Southwest flight cancellations continue Wednesday, leave passengers stranded in Jacksonville

18 flights cancelled and 3 delayed out of Jacksonville International Airport

JACKSONVILLE, Fla. – On Wednesday morning, more than 2,700 flights were canceled as people tried to return from holiday destinations.

Yesterday, more than 3,000 were grounded, and the majority were Southwest flights. These struggles are coming on the busiest days of the holiday travel season.

The nationwide struggles are also affecting travelers at Jacksonville International. On Wednesday morning, 18 flights were canceled and 3 were delayed.

News4Jax has seen some customers check in at Southwest at JAX. One man we spoke with says he waited four days to get a new flight. He managed to get a new flight with Delta and rushed to get things situated to make that flight.

If you’re a customer affected by the mass cancelations with Southwest, there are a few things you can do:

  • Try booking with a different airline-- which is what the man we just told you about did.
  • Save all of your receipts — that includes things like other flights, rental cars, hotel stays, rental cars and meals. Those could potentially be used for reimbursements.
  • Avoid checking bags — if possible. Instead, consider just bringing a carry-on or look into shipping your bags to your destination.
  • Lastly, if you’re trying to get in touch with a Southwest customer service agent but not having any luck, call an international number.

The cancellations of thousands of Southwest Airlines flights are leaving passengers stranded for days.

Dozens of people waited in line Tuesday at Jacksonville International Airport to get their flights rebooked. Southwest canceled all 18 of its Tuesday flights out of JAX.

A severe winter storm has caused flight delays and cancellations the past few days, and now it’s led Southwest to reduce its schedule by about two-thirds. The adjustment has left passengers like Kevin Lemott stranded in Jacksonville for days longer than they anticipated.

“We got here last Wednesday coming off of a cruise, and we were supposed to go home last Wednesday, and every day there have been cancellations and or delays — or delays that turn into cancellations,” Lemott said. “We missed Christmas altogether away from our families, and it’s kind of rough, but they need to do a better job of getting people home.”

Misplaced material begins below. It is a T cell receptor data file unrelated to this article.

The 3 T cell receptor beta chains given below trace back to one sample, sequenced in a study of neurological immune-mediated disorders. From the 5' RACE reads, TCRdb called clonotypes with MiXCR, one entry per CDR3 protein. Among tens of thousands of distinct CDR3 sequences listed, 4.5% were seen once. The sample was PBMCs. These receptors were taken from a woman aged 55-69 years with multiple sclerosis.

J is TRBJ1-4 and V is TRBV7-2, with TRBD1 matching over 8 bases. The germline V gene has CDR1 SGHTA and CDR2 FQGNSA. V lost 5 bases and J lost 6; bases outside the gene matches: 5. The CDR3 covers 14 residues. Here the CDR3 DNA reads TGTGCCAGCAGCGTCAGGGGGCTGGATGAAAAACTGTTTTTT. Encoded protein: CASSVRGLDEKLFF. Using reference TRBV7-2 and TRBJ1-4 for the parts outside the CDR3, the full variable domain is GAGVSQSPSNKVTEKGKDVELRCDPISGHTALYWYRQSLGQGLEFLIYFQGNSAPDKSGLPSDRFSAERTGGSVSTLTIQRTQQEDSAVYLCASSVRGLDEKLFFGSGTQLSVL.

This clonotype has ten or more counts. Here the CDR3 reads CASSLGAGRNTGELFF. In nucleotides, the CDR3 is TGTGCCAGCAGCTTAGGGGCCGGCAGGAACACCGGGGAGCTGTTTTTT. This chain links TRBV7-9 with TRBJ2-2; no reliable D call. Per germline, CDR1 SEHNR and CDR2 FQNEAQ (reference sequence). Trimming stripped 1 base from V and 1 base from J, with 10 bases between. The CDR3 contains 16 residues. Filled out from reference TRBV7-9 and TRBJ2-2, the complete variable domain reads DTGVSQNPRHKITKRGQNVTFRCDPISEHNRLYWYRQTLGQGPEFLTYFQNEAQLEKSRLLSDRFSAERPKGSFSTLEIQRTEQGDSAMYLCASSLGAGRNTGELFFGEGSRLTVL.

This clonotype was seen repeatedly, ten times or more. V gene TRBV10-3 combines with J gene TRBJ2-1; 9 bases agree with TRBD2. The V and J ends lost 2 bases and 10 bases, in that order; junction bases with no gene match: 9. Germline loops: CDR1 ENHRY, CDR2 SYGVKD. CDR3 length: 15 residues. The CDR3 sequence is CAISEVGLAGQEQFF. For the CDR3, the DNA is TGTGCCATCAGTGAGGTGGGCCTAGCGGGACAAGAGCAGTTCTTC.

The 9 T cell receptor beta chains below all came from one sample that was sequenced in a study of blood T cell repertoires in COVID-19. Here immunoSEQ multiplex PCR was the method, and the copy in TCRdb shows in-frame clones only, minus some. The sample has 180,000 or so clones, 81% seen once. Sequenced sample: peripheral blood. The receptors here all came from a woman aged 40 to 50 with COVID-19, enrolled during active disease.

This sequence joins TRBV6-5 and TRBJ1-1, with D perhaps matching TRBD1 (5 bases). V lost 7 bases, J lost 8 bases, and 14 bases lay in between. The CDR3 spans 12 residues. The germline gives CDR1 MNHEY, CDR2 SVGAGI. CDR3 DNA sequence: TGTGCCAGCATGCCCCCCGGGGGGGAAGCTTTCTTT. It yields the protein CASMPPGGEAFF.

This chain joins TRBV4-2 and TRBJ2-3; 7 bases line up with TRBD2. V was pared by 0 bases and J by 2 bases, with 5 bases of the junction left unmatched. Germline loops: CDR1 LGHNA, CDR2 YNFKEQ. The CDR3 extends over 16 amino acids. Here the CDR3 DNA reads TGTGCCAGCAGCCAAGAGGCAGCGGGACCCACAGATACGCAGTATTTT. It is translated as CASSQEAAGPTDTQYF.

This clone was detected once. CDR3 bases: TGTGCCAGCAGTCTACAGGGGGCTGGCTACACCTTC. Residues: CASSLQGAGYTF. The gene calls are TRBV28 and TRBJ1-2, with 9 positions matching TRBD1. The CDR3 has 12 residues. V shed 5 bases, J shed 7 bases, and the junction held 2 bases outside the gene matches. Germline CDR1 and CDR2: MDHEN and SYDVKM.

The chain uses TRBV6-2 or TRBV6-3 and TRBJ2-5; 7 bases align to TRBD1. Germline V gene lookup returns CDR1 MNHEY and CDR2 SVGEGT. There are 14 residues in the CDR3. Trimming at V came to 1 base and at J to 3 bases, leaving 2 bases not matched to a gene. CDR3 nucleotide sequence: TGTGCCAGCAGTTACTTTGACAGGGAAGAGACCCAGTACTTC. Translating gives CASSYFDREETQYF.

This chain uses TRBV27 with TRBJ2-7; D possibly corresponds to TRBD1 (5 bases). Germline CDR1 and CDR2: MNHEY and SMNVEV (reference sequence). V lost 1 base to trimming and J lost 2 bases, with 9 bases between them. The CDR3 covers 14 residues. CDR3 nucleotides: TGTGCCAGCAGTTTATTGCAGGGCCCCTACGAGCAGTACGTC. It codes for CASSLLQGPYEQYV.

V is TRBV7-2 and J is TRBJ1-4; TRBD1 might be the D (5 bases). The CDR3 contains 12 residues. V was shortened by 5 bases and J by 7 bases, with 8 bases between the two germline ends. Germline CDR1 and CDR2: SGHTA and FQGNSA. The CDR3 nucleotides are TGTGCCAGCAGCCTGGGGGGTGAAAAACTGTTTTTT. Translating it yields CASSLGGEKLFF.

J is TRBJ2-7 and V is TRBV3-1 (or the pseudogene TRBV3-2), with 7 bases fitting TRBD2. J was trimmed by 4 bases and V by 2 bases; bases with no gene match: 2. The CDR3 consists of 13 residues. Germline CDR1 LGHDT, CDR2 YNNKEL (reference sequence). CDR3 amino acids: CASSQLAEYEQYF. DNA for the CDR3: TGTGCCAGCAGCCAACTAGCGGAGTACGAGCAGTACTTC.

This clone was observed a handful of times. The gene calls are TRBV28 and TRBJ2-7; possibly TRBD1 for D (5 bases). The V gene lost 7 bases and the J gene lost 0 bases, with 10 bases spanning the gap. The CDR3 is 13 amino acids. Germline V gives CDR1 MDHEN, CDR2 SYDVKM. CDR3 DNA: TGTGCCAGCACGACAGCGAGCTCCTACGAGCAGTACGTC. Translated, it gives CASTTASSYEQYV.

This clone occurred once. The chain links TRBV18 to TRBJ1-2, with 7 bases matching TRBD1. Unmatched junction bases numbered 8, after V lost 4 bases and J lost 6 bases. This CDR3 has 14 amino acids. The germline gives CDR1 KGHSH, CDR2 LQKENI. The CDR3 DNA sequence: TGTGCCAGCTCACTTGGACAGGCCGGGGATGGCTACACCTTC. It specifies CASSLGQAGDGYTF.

Sharon and Peter Robbins said they have had their flights rebooked back to Maine canceled and rebooked twice in recent days.

“We came here because online was — it was a mess,” Peter Robbins said. “It wasn’t going through.”

Some travelers at JAX told News4JAX that they had to spend extra cash on a rental car, while others said they had to get a hotel room. Meanwhile, the baggage carousel for Southwest at JAX was empty on Tuesday, but there were a lot of bags nearby waiting to be claimed.

Capt. Michael Santoro, the Vice President of Southwest Airlines Pilot Association, placed some of the blame for the cancellations on aging information technology infrastructure.

“The storm that hit last week was the catalyst to this, but what went wrong is that our IT infrastructure for our scheduling software is vastly outdated. It can’t handle the number of pilots, and flight attendants that we have in the system with our complex route network,” Santoro said. “Our software can’t keep track of it, so they don’t know where we are, they don’t know where airplanes are, and it’s frustrating for the pilots, the flight attendants and especially for our passengers.”

In a statement, Southwest said it was fully staffed for the holiday weekend when the severe winter weather hit.

“These operational conditions forced daily changes to our flight schedule at a volume and magnitude that still has the tools our teams use to recover the airline operating at capacity,” the statement reads.

Southwest said it is working to rebook customers as soon as possible and they apologize for any convenience.

The U.S. Department of Transportation tweeted it is looking into Southwest’s cancellations.

About the Authors:

I-TEAM and general assignment reporter